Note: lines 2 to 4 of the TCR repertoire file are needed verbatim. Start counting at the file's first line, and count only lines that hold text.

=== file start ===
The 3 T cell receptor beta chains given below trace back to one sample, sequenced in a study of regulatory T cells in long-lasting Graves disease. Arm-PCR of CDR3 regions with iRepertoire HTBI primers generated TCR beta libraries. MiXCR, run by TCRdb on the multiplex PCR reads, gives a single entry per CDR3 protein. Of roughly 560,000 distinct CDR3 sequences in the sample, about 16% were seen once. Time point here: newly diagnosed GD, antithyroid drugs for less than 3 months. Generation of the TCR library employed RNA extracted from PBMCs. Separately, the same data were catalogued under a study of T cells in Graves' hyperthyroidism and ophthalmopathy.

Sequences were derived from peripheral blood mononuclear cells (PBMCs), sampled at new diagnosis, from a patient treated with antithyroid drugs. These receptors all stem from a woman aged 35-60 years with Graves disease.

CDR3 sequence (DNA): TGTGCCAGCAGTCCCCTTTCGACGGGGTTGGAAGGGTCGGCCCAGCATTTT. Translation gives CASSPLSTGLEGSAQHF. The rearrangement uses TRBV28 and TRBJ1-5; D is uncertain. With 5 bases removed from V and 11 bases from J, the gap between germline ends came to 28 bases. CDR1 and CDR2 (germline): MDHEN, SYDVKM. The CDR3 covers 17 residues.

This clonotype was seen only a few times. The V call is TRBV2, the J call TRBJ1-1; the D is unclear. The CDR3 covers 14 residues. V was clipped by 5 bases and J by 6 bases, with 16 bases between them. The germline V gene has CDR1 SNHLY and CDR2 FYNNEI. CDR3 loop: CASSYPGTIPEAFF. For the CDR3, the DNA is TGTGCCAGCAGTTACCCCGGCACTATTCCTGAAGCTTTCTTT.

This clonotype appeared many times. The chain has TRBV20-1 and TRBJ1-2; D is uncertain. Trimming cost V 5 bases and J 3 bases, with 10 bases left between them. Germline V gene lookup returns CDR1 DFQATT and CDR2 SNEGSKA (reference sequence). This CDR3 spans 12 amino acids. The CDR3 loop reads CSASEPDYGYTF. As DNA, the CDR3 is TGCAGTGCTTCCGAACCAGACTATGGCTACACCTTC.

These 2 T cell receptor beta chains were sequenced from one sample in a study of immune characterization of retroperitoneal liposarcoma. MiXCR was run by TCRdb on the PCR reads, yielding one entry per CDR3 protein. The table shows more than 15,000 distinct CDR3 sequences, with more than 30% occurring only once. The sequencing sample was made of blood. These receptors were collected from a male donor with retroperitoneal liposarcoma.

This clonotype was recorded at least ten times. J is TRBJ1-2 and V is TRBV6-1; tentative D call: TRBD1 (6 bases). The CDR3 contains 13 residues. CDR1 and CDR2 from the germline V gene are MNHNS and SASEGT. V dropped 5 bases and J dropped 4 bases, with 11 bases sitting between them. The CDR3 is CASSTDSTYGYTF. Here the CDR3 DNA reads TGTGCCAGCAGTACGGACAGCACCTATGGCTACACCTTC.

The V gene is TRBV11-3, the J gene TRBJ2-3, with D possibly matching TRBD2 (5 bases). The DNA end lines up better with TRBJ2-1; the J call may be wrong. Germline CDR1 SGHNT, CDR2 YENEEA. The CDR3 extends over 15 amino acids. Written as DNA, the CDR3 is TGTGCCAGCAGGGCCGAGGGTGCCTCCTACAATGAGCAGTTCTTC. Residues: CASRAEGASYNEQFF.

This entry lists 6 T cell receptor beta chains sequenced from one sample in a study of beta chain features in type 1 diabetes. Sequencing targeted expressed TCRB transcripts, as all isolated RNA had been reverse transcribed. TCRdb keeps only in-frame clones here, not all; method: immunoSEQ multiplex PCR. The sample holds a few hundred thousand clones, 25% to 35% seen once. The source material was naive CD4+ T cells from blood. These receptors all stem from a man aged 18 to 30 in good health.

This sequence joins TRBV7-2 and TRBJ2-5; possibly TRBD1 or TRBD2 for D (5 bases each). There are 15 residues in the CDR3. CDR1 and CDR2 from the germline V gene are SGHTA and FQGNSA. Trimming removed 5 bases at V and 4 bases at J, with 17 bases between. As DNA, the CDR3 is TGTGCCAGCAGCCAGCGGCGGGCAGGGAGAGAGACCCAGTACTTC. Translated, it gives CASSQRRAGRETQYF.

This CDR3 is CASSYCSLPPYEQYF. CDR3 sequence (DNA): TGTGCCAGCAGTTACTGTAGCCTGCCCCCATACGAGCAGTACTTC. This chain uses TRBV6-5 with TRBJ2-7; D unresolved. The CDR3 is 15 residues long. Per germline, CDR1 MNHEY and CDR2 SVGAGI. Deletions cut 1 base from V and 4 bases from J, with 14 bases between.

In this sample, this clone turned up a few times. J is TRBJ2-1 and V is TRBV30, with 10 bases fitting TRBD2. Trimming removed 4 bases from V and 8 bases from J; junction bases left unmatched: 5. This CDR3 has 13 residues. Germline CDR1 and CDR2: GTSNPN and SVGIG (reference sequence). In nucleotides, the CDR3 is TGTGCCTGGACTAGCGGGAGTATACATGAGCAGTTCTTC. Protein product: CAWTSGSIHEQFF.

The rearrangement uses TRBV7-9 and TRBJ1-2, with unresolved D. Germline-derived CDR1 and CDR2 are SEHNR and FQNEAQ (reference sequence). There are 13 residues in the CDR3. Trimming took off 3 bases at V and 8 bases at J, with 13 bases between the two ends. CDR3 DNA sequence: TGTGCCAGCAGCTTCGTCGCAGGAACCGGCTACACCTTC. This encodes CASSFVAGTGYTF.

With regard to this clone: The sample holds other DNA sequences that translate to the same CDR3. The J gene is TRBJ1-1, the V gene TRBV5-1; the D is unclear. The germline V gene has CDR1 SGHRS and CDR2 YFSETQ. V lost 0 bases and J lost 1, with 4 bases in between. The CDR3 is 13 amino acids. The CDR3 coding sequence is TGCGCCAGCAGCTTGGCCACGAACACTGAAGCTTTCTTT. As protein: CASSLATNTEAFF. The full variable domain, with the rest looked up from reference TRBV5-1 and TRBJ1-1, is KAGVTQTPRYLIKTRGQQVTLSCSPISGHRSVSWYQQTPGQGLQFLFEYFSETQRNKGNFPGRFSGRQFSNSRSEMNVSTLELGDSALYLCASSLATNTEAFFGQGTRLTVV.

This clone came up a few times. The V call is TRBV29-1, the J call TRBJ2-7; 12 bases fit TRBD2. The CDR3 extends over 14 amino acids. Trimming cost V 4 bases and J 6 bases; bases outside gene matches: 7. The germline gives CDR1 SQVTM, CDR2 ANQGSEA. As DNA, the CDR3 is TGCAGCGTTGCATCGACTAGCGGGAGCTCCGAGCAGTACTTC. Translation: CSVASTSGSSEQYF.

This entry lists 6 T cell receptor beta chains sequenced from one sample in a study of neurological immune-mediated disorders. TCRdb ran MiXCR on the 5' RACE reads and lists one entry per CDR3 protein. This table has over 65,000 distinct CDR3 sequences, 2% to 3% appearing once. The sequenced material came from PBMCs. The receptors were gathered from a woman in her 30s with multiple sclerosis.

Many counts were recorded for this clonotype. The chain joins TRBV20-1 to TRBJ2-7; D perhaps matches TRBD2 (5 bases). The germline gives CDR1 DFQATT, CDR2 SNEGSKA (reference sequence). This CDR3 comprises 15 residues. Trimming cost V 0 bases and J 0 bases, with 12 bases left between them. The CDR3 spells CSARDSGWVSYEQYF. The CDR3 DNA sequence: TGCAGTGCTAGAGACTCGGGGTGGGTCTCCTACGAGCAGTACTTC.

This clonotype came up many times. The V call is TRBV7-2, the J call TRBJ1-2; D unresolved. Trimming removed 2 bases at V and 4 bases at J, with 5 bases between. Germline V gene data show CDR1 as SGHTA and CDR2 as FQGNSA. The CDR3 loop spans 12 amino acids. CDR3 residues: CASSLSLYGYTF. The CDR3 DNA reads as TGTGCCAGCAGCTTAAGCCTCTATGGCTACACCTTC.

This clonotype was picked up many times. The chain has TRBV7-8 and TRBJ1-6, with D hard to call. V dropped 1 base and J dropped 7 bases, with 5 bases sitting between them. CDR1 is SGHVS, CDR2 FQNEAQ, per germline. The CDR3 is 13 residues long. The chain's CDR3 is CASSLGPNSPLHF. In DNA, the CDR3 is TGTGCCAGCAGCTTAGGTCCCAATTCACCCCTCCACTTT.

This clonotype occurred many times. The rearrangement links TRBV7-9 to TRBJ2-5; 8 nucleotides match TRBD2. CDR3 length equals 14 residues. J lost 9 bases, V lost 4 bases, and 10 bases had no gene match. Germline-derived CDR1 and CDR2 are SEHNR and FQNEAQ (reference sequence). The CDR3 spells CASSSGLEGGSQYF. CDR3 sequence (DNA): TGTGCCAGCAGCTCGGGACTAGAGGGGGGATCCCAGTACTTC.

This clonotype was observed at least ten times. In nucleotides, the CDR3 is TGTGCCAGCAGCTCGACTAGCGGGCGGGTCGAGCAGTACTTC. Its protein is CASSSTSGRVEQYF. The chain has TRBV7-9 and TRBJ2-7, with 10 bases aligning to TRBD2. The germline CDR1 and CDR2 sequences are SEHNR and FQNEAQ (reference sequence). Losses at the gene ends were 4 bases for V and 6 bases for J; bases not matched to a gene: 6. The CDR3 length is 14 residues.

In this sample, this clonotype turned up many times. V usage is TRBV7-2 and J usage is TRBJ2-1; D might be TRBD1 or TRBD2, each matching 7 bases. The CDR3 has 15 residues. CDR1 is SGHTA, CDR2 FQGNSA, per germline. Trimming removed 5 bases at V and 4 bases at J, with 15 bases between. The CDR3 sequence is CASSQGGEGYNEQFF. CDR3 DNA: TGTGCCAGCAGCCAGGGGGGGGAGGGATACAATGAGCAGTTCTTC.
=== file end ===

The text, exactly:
Sequences were derived from peripheral blood mononuclear cells (PBMCs), sampled at new diagnosis, from a patient treated with antithyroid drugs. These receptors all stem from a woman aged 35-60 years with Graves disease.

CDR3 sequence (DNA): TGTGCCAGCAGTCCCCTTTCGACGGGGTTGGAAGGGTCGGCCCAGCATTTT. Translation gives CASSPLSTGLEGSAQHF. The rearrangement uses TRBV28 and TRBJ1-5; D is uncertain. With 5 bases removed from V and 11 bases from J, the gap between germline ends came to 28 bases. CDR1 and CDR2 (germline): MDHEN, SYDVKM. The CDR3 covers 17 residues.

This clonotype was seen only a few times. The V call is TRBV2, the J call TRBJ1-1; the D is unclear. The CDR3 covers 14 residues. V was clipped by 5 bases and J by 6 bases, with 16 bases between them. The germline V gene has CDR1 SNHLY and CDR2 FYNNEI. CDR3 loop: CASSYPGTIPEAFF. For the CDR3, the DNA is TGTGCCAGCAGTTACCCCGGCACTATTCCTGAAGCTTTCTTT.